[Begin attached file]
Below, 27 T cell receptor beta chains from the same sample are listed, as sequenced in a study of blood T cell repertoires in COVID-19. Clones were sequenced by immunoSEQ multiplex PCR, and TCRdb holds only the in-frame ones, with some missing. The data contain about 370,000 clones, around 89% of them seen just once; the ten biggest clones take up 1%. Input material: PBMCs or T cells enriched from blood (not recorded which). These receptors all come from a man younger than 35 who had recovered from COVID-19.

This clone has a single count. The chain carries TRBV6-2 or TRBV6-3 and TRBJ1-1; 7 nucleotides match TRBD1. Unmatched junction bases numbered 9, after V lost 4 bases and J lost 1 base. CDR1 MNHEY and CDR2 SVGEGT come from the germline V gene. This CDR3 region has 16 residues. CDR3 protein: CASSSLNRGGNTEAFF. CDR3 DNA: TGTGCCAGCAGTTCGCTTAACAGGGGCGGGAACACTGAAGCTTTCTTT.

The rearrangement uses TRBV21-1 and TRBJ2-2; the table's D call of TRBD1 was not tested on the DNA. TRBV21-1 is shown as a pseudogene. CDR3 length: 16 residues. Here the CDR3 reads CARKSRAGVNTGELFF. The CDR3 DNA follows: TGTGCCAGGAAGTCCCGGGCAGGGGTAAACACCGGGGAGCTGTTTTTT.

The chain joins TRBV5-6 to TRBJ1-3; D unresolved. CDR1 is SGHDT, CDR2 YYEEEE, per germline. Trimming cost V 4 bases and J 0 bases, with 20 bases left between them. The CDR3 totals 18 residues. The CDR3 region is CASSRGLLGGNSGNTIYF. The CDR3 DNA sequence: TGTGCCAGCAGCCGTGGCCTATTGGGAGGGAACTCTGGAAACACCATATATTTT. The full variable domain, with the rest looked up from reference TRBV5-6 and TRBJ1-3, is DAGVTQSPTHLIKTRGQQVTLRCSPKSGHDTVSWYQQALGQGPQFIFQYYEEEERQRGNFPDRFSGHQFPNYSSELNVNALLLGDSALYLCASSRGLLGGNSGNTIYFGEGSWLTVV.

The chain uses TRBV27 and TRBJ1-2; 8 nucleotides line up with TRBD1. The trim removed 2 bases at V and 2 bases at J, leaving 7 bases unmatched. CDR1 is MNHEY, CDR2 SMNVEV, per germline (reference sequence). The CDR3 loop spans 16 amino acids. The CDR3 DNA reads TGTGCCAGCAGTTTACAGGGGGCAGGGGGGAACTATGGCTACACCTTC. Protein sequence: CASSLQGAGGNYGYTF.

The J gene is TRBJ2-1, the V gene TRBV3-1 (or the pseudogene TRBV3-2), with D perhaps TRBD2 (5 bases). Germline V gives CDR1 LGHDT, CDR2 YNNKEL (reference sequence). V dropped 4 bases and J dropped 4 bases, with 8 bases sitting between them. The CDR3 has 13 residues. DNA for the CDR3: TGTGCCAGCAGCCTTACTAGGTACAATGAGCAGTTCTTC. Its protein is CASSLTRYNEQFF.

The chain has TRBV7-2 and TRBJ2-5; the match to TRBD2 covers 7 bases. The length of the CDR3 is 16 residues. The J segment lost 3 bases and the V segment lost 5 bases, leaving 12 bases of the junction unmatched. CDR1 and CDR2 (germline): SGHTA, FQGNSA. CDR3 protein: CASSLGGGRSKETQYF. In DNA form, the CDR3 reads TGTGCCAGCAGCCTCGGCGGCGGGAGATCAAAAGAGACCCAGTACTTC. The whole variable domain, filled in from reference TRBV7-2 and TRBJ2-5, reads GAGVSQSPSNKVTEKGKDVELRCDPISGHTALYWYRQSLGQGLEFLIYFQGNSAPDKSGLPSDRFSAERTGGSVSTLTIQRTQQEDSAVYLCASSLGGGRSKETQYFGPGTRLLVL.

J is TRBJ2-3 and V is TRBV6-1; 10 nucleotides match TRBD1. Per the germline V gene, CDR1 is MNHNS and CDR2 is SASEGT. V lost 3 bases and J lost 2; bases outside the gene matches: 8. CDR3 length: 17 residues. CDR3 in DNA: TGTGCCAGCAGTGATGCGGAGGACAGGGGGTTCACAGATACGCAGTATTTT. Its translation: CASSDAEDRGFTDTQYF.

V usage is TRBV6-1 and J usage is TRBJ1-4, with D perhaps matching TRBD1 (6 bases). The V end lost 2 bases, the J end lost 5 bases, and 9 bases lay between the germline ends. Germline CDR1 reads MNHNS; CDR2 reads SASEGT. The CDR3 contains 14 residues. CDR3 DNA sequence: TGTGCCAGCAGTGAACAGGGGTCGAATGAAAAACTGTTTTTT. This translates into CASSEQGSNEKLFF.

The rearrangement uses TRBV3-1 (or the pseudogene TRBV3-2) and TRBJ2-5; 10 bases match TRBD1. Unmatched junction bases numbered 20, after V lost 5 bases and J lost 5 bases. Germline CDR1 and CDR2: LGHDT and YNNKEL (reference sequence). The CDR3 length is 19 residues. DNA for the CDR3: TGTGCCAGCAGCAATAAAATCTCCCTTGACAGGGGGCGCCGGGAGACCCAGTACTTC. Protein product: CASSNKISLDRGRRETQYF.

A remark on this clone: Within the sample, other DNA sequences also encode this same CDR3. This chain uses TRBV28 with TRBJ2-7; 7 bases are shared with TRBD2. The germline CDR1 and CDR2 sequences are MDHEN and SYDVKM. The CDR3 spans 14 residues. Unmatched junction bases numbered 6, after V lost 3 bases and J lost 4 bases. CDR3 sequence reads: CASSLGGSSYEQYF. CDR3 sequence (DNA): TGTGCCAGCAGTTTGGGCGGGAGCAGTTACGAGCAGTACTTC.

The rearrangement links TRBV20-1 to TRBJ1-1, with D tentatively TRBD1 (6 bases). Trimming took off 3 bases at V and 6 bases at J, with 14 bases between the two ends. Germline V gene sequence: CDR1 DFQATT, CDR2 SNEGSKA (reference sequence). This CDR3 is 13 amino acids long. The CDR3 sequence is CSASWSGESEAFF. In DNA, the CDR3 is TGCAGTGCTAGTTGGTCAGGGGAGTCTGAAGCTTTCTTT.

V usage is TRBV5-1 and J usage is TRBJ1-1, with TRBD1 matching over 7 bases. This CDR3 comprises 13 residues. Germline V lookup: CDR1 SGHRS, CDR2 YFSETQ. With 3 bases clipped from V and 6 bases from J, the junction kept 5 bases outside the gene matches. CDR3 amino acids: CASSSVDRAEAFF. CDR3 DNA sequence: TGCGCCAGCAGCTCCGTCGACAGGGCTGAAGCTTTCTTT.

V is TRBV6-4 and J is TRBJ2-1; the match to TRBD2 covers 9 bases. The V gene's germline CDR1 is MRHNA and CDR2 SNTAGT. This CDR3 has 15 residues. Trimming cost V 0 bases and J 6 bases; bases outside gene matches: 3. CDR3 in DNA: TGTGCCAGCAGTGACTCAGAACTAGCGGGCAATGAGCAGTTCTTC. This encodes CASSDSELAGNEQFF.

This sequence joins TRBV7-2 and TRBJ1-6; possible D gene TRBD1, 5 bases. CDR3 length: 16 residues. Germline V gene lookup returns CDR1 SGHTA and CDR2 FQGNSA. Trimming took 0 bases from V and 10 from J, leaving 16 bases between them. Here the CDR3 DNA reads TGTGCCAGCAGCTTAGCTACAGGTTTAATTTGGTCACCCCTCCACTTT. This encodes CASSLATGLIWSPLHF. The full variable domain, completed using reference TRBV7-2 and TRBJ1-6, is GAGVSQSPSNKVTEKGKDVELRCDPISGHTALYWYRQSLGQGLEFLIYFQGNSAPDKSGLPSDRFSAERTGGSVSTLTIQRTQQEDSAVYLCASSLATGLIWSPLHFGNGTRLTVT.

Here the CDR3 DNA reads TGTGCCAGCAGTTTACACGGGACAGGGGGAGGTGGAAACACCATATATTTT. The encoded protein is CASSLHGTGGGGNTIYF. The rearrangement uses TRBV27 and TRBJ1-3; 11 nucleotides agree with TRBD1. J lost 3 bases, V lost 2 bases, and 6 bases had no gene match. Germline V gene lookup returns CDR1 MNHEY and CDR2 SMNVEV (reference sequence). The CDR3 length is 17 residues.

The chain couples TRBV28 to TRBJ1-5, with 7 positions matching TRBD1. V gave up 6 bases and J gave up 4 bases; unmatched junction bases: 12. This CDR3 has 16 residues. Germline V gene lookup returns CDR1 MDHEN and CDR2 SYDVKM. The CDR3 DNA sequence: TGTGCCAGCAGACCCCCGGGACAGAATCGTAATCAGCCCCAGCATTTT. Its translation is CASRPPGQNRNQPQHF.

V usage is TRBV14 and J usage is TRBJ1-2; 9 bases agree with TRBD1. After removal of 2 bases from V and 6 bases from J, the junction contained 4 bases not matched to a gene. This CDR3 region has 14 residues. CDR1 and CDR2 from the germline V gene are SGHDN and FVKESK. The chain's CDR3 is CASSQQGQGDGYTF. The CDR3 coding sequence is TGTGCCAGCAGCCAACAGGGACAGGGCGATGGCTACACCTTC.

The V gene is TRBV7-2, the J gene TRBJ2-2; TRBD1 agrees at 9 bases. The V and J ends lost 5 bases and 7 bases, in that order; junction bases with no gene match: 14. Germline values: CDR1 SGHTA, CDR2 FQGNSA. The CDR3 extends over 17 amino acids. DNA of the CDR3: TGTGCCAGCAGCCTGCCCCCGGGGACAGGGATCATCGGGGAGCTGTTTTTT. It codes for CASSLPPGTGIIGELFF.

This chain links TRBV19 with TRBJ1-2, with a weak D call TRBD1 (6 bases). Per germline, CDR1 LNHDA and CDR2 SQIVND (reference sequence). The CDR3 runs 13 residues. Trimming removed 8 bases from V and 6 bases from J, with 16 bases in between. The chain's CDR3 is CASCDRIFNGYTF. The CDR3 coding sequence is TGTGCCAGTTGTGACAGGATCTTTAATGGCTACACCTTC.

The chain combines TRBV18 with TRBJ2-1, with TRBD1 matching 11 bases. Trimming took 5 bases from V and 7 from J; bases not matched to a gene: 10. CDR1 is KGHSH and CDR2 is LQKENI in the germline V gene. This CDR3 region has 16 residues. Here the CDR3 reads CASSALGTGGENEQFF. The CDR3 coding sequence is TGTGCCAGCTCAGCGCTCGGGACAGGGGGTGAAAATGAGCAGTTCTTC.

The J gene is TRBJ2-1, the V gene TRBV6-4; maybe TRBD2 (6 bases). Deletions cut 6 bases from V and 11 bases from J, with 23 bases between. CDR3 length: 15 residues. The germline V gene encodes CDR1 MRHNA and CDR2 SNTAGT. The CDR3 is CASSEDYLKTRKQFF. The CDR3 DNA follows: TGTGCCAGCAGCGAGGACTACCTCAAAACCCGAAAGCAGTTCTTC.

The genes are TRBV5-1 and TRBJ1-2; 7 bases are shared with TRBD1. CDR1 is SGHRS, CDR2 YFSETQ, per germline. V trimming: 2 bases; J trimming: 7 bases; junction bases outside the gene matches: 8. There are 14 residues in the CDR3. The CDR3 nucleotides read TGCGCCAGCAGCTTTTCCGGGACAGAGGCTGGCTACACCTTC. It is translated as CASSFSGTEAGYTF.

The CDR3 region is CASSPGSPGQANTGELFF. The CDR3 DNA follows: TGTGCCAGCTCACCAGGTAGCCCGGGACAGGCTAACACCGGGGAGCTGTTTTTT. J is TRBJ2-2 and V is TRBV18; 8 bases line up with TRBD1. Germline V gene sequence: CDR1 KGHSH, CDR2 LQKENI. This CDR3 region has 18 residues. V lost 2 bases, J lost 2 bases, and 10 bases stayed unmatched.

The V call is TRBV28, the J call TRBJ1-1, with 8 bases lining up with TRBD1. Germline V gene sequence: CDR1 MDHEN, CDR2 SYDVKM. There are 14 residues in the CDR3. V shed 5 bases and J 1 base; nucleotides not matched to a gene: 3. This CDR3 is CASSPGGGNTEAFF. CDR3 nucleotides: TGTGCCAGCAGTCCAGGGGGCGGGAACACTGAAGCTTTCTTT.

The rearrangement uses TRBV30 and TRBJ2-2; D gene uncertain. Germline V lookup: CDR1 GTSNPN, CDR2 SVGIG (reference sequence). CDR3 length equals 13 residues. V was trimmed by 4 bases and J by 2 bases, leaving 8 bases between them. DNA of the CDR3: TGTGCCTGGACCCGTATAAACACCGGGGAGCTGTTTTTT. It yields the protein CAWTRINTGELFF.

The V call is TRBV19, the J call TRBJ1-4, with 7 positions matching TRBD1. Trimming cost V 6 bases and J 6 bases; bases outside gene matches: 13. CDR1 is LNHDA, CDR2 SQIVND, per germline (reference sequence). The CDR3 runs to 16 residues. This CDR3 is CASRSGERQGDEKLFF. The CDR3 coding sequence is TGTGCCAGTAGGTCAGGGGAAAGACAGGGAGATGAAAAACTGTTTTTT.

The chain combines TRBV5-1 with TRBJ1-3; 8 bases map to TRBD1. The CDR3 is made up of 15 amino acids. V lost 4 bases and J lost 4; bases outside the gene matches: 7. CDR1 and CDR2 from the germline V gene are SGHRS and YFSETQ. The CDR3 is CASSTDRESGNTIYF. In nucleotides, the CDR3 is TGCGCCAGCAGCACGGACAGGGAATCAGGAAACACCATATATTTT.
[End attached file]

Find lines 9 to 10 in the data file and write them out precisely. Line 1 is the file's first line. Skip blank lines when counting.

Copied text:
V usage is TRBV6-1 and J usage is TRBJ1-4, with D perhaps matching TRBD1 (6 bases). The V end lost 2 bases, the J end lost 5 bases, and 9 bases lay between the germline ends. Germline CDR1 reads MNHNS; CDR2 reads SASEGT. The CDR3 contains 14 residues. CDR3 DNA sequence: TGTGCCAGCAGTGAACAGGGGTCGAATGAAAAACTGTTTTTT. This translates into CASSEQGSNEKLFF.

The rearrangement uses TRBV3-1 (or the pseudogene TRBV3-2) and TRBJ2-5; 10 bases match TRBD1. Unmatched junction bases numbered 20, after V lost 5 bases and J lost 5 bases. Germline CDR1 and CDR2: LGHDT and YNNKEL (reference sequence). The CDR3 length is 19 residues. DNA for the CDR3: TGTGCCAGCAGCAATAAAATCTCCCTTGACAGGGGGCGCCGGGAGACCCAGTACTTC. Protein product: CASSNKISLDRGRRETQYF.